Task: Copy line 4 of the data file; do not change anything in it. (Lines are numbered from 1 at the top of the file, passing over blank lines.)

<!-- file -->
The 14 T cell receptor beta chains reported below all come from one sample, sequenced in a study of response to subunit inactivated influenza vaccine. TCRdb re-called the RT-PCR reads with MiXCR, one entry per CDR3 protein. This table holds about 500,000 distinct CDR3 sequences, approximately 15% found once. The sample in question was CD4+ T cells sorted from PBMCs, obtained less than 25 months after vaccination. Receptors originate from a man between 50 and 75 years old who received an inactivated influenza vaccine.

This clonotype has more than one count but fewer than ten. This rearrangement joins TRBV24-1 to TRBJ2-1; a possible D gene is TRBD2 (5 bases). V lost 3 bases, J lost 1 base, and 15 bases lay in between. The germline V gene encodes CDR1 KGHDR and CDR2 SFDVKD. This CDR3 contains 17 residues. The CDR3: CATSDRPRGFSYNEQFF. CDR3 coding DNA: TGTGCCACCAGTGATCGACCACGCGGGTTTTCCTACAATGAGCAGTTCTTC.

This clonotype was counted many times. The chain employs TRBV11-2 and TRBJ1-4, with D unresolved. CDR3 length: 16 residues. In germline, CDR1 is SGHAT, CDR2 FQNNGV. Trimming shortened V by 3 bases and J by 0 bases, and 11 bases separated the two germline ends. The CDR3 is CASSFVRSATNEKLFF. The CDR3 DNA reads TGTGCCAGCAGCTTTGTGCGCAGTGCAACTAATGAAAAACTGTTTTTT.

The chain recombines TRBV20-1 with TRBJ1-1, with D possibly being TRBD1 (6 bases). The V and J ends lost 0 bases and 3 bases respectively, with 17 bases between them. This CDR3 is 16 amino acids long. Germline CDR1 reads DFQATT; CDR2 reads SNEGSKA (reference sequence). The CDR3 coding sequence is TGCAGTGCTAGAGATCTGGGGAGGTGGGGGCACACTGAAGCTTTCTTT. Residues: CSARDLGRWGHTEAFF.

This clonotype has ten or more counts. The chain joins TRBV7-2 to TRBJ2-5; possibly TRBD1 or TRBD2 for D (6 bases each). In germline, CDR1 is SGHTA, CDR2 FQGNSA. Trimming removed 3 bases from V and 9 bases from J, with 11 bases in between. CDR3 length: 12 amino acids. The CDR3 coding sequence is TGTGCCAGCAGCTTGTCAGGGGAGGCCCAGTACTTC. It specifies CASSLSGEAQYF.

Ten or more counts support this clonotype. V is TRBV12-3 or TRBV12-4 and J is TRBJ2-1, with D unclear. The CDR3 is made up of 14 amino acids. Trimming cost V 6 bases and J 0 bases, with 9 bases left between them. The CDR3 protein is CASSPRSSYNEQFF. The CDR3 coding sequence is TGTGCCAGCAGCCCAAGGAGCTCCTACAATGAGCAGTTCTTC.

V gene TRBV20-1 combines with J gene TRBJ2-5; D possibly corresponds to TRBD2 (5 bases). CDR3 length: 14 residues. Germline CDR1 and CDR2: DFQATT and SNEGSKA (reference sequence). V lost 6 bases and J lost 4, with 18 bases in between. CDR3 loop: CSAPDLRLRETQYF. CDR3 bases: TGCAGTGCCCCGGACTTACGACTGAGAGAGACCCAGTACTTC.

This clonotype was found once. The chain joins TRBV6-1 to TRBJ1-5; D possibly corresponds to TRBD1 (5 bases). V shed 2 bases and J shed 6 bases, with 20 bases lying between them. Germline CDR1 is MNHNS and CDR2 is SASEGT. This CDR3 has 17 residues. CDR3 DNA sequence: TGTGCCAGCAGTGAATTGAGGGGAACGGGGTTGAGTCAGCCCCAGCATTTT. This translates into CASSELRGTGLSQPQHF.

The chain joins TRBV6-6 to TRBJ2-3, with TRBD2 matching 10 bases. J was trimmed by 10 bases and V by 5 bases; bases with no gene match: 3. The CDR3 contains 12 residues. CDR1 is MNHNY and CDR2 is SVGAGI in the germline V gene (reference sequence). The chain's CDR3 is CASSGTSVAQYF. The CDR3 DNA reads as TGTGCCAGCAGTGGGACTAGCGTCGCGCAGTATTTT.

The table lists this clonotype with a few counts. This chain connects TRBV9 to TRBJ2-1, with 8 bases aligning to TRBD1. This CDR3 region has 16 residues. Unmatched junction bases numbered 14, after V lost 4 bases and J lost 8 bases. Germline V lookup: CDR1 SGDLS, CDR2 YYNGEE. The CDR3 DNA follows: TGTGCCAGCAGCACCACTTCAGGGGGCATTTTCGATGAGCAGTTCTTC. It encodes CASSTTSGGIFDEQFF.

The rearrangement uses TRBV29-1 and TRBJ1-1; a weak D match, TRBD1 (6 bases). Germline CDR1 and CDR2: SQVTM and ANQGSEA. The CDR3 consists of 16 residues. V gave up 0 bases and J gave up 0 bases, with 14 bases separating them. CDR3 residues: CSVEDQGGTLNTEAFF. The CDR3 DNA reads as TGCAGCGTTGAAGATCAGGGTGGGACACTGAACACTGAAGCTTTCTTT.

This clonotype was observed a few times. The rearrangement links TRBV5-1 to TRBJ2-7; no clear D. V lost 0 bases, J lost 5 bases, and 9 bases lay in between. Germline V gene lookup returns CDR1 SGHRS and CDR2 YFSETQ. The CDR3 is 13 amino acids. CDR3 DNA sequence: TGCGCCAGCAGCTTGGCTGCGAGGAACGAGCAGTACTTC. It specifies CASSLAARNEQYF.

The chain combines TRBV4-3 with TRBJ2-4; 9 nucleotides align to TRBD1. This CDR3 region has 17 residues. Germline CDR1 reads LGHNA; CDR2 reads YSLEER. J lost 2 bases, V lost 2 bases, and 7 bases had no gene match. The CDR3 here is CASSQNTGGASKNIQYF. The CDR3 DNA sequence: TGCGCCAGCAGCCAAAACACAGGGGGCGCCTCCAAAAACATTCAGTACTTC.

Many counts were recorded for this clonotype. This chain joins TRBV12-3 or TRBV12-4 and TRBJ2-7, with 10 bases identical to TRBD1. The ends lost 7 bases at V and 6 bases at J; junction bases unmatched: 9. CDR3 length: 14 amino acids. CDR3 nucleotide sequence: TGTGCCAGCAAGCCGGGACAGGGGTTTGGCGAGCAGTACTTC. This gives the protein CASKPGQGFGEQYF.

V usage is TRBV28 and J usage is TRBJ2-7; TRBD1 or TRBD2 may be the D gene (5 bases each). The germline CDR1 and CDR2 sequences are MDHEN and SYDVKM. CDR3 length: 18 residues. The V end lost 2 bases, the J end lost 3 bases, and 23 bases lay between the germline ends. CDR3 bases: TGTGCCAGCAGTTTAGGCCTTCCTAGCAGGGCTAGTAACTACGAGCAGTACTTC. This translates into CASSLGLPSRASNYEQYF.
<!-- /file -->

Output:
The chain recombines TRBV20-1 with TRBJ1-1, with D possibly being TRBD1 (6 bases). The V and J ends lost 0 bases and 3 bases respectively, with 17 bases between them. This CDR3 is 16 amino acids long. Germline CDR1 reads DFQATT; CDR2 reads SNEGSKA (reference sequence). The CDR3 coding sequence is TGCAGTGCTAGAGATCTGGGGAGGTGGGGGCACACTGAAGCTTTCTTT. Residues: CSARDLGRWGHTEAFF.